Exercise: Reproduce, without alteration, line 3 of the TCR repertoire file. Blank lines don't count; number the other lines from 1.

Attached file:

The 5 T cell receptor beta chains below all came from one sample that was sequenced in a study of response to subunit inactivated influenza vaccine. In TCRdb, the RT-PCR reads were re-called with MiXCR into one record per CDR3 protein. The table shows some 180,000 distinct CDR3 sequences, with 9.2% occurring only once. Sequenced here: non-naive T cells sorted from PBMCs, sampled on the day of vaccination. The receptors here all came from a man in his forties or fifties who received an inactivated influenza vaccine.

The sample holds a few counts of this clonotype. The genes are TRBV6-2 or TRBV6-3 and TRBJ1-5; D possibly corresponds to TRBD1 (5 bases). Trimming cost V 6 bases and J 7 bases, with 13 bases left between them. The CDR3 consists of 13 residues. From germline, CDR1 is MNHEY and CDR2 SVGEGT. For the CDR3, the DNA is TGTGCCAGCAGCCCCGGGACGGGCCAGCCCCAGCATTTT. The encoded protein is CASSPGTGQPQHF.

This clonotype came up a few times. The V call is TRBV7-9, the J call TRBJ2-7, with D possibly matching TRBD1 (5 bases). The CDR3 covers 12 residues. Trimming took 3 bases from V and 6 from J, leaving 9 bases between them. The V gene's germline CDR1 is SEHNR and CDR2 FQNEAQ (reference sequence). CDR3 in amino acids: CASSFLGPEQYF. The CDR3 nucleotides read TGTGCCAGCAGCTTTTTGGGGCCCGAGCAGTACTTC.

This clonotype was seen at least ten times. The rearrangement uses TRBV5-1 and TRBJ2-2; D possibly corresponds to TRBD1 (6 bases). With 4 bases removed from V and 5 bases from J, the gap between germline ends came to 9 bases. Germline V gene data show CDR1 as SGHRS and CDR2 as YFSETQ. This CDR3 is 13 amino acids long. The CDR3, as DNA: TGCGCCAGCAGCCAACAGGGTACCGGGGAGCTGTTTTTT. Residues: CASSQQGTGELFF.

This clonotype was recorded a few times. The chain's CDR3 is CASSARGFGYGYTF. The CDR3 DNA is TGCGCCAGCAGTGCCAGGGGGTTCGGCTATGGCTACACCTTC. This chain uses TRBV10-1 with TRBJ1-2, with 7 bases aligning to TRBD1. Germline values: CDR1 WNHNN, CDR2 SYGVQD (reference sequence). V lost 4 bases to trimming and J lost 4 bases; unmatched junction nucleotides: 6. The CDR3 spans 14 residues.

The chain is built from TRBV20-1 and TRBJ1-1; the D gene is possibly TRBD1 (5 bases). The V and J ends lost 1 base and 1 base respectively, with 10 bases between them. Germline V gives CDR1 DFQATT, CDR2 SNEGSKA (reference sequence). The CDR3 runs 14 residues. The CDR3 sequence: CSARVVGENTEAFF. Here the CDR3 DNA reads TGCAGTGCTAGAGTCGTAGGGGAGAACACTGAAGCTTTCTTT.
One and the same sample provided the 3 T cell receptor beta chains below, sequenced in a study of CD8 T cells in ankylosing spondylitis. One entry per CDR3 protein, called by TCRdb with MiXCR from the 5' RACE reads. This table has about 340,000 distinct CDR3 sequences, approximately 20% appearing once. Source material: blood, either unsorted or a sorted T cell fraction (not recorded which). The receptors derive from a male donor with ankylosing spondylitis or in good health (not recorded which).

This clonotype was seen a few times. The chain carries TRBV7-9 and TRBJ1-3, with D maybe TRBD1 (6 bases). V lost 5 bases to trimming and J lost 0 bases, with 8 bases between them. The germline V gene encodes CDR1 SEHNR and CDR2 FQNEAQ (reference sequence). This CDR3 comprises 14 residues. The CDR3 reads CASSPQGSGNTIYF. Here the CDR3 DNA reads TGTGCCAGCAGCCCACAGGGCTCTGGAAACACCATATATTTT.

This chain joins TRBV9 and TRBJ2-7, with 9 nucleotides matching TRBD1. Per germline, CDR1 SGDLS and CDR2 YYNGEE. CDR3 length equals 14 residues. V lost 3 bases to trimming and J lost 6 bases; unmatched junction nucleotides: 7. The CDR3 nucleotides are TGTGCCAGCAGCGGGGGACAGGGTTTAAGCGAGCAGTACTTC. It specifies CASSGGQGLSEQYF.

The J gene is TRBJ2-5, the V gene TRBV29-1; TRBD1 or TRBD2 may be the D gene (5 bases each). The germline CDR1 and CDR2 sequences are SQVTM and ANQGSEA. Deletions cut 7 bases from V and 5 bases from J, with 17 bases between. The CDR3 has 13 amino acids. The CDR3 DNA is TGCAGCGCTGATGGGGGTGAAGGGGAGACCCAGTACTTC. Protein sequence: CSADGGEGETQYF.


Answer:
This clonotype came up a few times. The V call is TRBV7-9, the J call TRBJ2-7, with D possibly matching TRBD1 (5 bases). The CDR3 covers 12 residues. Trimming took 3 bases from V and 6 from J, leaving 9 bases between them. The V gene's germline CDR1 is SEHNR and CDR2 FQNEAQ (reference sequence). CDR3 in amino acids: CASSFLGPEQYF. The CDR3 nucleotides read TGTGCCAGCAGCTTTTTGGGGCCCGAGCAGTACTTC.